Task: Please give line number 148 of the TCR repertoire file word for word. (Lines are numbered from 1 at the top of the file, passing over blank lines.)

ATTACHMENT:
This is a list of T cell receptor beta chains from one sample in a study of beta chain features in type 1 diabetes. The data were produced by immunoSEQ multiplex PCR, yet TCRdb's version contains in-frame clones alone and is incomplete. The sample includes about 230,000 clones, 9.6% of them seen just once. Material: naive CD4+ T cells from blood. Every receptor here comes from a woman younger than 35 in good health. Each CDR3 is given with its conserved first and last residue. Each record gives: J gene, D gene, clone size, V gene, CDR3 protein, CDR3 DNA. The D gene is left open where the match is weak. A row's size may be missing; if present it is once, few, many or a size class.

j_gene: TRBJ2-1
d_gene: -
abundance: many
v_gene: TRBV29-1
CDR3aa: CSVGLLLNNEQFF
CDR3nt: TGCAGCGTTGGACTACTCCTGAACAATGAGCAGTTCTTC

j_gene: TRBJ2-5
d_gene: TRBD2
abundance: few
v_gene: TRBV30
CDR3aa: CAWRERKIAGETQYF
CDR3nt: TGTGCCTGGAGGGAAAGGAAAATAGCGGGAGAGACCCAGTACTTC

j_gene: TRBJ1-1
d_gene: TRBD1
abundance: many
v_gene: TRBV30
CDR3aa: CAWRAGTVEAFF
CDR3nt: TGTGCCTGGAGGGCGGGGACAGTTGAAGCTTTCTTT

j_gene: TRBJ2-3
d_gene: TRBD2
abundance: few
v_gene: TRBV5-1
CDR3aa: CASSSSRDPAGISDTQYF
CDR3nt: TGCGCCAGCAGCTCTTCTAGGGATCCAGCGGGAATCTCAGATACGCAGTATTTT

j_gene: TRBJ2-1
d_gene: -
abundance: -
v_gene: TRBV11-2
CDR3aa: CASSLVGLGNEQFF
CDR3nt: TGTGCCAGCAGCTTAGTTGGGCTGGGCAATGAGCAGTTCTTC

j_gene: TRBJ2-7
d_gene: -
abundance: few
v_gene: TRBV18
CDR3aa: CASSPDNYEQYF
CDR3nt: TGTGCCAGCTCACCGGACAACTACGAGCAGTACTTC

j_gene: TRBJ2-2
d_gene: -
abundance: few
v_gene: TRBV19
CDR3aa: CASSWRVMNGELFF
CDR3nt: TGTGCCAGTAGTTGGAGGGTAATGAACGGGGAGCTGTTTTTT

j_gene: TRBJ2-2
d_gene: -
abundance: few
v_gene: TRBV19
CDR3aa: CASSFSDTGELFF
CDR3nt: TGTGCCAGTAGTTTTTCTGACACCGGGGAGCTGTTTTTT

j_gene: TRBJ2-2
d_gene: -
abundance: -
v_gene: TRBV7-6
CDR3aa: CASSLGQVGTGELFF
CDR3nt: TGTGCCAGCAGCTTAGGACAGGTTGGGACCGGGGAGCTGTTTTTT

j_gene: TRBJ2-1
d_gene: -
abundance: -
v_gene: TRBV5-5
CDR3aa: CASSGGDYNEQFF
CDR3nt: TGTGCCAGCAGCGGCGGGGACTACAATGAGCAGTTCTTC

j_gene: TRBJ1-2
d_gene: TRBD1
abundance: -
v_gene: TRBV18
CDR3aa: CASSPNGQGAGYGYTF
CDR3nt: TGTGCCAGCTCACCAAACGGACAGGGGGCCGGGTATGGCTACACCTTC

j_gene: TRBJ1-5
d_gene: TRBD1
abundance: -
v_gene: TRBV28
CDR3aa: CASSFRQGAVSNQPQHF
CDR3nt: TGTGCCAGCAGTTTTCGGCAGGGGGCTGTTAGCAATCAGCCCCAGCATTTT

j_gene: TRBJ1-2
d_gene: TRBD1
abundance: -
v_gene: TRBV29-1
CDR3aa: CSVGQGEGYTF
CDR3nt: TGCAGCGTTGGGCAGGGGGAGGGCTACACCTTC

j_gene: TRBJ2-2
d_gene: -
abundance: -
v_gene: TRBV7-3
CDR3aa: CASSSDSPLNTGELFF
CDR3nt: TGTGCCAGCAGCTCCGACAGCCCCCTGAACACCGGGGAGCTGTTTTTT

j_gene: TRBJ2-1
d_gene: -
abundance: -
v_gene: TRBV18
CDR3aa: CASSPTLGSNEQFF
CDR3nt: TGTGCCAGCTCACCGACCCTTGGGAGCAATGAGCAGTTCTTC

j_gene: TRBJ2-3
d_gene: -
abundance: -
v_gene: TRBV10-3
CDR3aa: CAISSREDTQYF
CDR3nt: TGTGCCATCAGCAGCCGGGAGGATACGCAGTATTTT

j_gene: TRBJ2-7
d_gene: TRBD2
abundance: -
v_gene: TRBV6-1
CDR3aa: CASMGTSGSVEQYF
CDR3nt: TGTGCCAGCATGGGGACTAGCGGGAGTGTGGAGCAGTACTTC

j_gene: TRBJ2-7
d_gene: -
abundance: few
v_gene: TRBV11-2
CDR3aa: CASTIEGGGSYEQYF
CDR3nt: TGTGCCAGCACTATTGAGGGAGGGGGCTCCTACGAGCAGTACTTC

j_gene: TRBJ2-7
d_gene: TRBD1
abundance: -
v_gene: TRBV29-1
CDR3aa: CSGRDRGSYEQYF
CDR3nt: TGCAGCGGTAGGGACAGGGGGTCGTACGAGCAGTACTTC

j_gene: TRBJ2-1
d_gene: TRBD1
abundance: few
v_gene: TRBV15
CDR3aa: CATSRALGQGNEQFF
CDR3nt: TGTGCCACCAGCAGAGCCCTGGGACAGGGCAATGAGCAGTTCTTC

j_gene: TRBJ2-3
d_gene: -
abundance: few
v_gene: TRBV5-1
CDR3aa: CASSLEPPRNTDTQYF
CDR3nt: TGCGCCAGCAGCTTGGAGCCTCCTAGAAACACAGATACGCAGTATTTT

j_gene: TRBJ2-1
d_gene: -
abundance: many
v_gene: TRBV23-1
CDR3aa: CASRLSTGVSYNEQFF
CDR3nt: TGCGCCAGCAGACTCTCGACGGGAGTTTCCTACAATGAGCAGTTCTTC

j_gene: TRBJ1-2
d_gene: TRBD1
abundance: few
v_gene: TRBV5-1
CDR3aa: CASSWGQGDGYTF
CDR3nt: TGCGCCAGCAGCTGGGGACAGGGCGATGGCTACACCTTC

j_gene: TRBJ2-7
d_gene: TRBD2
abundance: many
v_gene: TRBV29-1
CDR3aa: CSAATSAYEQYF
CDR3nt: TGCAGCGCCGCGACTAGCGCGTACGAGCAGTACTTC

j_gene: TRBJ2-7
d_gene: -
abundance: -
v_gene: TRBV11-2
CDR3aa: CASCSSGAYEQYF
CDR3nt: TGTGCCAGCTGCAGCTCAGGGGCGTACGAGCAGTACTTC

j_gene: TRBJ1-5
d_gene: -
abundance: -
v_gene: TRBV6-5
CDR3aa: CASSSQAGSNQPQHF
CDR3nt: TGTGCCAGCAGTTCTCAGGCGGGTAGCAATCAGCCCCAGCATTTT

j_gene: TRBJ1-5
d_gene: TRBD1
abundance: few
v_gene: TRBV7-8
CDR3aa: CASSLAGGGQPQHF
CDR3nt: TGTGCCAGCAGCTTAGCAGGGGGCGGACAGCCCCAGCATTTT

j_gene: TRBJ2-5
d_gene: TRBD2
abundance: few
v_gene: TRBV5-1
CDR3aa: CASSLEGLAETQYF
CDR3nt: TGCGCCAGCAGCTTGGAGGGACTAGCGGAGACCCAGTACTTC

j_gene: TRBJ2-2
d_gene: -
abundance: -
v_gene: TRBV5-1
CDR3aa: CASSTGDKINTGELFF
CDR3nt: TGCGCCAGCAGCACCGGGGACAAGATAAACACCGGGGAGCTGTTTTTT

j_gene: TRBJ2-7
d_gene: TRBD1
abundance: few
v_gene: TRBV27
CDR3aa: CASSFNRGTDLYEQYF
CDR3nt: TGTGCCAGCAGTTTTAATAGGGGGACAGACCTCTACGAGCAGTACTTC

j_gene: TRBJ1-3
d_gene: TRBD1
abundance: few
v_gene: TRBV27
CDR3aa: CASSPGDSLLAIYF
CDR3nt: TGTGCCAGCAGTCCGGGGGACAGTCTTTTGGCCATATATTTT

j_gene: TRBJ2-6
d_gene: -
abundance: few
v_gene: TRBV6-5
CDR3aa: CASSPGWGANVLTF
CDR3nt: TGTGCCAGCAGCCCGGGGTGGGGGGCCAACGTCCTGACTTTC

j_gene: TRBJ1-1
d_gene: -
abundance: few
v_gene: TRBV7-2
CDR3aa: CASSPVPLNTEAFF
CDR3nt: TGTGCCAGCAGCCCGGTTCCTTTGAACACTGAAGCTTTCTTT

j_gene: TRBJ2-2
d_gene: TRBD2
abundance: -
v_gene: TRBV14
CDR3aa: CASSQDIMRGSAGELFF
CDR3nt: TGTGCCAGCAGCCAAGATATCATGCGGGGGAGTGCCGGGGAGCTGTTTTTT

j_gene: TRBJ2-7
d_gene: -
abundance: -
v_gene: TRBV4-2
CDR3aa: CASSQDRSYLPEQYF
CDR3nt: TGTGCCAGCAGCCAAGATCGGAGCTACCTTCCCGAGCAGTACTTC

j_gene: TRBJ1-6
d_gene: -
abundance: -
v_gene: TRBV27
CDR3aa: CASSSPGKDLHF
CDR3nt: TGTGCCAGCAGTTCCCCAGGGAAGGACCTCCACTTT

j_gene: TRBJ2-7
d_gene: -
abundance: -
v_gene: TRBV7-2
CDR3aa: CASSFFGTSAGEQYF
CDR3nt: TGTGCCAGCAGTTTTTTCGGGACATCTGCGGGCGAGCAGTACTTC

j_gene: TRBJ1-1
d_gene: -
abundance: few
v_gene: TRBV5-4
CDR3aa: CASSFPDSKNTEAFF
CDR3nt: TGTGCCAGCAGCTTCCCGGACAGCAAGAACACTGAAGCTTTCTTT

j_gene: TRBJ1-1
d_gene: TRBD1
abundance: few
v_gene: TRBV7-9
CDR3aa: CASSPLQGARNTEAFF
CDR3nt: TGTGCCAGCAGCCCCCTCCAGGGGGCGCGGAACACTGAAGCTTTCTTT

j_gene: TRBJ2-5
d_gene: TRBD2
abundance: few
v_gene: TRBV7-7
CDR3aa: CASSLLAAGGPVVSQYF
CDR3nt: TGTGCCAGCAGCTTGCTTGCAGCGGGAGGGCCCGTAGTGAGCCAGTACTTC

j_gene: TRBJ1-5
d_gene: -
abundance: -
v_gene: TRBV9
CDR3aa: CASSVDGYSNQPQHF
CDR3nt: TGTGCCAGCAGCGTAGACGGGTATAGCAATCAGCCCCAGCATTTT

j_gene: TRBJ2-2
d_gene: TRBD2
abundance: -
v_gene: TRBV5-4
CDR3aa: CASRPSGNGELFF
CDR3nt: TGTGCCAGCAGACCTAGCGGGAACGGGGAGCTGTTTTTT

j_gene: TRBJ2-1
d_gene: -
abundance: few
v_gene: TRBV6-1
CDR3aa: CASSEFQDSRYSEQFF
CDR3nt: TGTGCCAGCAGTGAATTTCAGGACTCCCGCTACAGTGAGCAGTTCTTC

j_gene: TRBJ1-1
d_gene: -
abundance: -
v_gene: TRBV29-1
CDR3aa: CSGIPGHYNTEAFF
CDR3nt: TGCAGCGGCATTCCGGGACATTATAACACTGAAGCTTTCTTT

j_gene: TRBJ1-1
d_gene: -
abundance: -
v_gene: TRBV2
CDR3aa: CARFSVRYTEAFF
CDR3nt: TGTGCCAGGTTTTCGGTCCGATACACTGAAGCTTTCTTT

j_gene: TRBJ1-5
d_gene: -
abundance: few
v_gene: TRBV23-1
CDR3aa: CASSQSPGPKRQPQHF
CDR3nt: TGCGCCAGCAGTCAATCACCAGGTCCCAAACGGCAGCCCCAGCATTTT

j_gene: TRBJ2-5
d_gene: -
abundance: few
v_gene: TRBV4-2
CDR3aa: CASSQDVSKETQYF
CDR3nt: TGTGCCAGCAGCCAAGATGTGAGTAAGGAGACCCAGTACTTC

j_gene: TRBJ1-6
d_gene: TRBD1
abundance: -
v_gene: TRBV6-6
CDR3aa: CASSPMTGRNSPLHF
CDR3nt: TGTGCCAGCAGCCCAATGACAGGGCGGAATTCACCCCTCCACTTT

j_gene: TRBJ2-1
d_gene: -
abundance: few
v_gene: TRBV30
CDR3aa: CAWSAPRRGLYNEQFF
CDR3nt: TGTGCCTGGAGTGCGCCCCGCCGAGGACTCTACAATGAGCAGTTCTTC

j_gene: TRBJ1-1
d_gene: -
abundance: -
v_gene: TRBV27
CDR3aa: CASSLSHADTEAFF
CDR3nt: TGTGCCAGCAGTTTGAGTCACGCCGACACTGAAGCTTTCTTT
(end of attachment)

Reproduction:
abundance: -